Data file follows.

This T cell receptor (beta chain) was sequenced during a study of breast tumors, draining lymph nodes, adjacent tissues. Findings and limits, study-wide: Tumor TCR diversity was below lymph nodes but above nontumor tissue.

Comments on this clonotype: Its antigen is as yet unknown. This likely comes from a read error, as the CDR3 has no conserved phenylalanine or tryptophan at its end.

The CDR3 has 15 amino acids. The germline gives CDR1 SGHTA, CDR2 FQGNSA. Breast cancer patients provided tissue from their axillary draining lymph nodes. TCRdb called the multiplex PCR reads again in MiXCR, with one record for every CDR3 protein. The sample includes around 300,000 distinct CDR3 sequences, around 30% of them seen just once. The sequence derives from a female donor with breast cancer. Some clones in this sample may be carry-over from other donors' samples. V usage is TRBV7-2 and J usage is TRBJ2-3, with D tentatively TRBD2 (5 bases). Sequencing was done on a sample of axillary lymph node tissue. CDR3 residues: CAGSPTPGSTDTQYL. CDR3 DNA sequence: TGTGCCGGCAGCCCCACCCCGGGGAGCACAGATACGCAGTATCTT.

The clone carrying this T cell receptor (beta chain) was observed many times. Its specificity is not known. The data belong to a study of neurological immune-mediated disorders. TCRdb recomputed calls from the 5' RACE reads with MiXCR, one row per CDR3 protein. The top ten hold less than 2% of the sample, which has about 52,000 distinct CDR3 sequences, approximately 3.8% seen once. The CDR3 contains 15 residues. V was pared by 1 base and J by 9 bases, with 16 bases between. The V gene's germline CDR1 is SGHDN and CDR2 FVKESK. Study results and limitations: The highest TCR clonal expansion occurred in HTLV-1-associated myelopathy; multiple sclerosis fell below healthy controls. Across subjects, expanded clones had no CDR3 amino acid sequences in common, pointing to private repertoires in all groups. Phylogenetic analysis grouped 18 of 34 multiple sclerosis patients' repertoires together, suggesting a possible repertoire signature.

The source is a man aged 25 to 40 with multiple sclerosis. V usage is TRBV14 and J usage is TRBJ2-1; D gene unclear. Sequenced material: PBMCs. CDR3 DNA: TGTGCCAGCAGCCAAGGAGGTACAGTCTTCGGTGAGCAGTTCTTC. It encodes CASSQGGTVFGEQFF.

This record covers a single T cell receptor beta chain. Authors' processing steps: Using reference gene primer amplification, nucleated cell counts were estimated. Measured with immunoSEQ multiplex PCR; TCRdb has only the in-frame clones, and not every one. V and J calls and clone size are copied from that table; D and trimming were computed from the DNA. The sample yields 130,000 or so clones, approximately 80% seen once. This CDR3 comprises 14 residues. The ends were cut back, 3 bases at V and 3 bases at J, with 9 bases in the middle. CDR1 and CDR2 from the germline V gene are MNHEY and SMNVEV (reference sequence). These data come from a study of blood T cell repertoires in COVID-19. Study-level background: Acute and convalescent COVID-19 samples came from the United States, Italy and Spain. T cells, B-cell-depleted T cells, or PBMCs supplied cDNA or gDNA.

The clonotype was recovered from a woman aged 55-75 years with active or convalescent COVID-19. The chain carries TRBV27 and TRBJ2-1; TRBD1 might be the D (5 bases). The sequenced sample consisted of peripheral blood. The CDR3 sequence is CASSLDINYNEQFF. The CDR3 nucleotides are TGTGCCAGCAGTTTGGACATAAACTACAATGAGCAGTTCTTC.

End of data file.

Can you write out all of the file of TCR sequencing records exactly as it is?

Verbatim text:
This T cell receptor (beta chain) was sequenced during a study of breast tumors, draining lymph nodes, adjacent tissues. Findings and limits, study-wide: Tumor TCR diversity was below lymph nodes but above nontumor tissue.

Comments on this clonotype: Its antigen is as yet unknown. This likely comes from a read error, as the CDR3 has no conserved phenylalanine or tryptophan at its end.

The CDR3 has 15 amino acids. The germline gives CDR1 SGHTA, CDR2 FQGNSA. Breast cancer patients provided tissue from their axillary draining lymph nodes. TCRdb called the multiplex PCR reads again in MiXCR, with one record for every CDR3 protein. The sample includes around 300,000 distinct CDR3 sequences, around 30% of them seen just once. The sequence derives from a female donor with breast cancer. Some clones in this sample may be carry-over from other donors' samples. V usage is TRBV7-2 and J usage is TRBJ2-3, with D tentatively TRBD2 (5 bases). Sequencing was done on a sample of axillary lymph node tissue. CDR3 residues: CAGSPTPGSTDTQYL. CDR3 DNA sequence: TGTGCCGGCAGCCCCACCCCGGGGAGCACAGATACGCAGTATCTT.

The clone carrying this T cell receptor (beta chain) was observed many times. Its specificity is not known. The data belong to a study of neurological immune-mediated disorders. TCRdb recomputed calls from the 5' RACE reads with MiXCR, one row per CDR3 protein. The top ten hold less than 2% of the sample, which has about 52,000 distinct CDR3 sequences, approximately 3.8% seen once. The CDR3 contains 15 residues. V was pared by 1 base and J by 9 bases, with 16 bases between. The V gene's germline CDR1 is SGHDN and CDR2 FVKESK. Study results and limitations: The highest TCR clonal expansion occurred in HTLV-1-associated myelopathy; multiple sclerosis fell below healthy controls. Across subjects, expanded clones had no CDR3 amino acid sequences in common, pointing to private repertoires in all groups. Phylogenetic analysis grouped 18 of 34 multiple sclerosis patients' repertoires together, suggesting a possible repertoire signature.

The source is a man aged 25 to 40 with multiple sclerosis. V usage is TRBV14 and J usage is TRBJ2-1; D gene unclear. Sequenced material: PBMCs. CDR3 DNA: TGTGCCAGCAGCCAAGGAGGTACAGTCTTCGGTGAGCAGTTCTTC. It encodes CASSQGGTVFGEQFF.

This record covers a single T cell receptor beta chain. Authors' processing steps: Using reference gene primer amplification, nucleated cell counts were estimated. Measured with immunoSEQ multiplex PCR; TCRdb has only the in-frame clones, and not every one. V and J calls and clone size are copied from that table; D and trimming were computed from the DNA. The sample yields 130,000 or so clones, approximately 80% seen once. This CDR3 comprises 14 residues. The ends were cut back, 3 bases at V and 3 bases at J, with 9 bases in the middle. CDR1 and CDR2 from the germline V gene are MNHEY and SMNVEV (reference sequence). These data come from a study of blood T cell repertoires in COVID-19. Study-level background: Acute and convalescent COVID-19 samples came from the United States, Italy and Spain. T cells, B-cell-depleted T cells, or PBMCs supplied cDNA or gDNA.

The clonotype was recovered from a woman aged 55-75 years with active or convalescent COVID-19. The chain carries TRBV27 and TRBJ2-1; TRBD1 might be the D (5 bases). The sequenced sample consisted of peripheral blood. The CDR3 sequence is CASSLDINYNEQFF. The CDR3 nucleotides are TGTGCCAGCAGTTTGGACATAAACTACAATGAGCAGTTCTTC.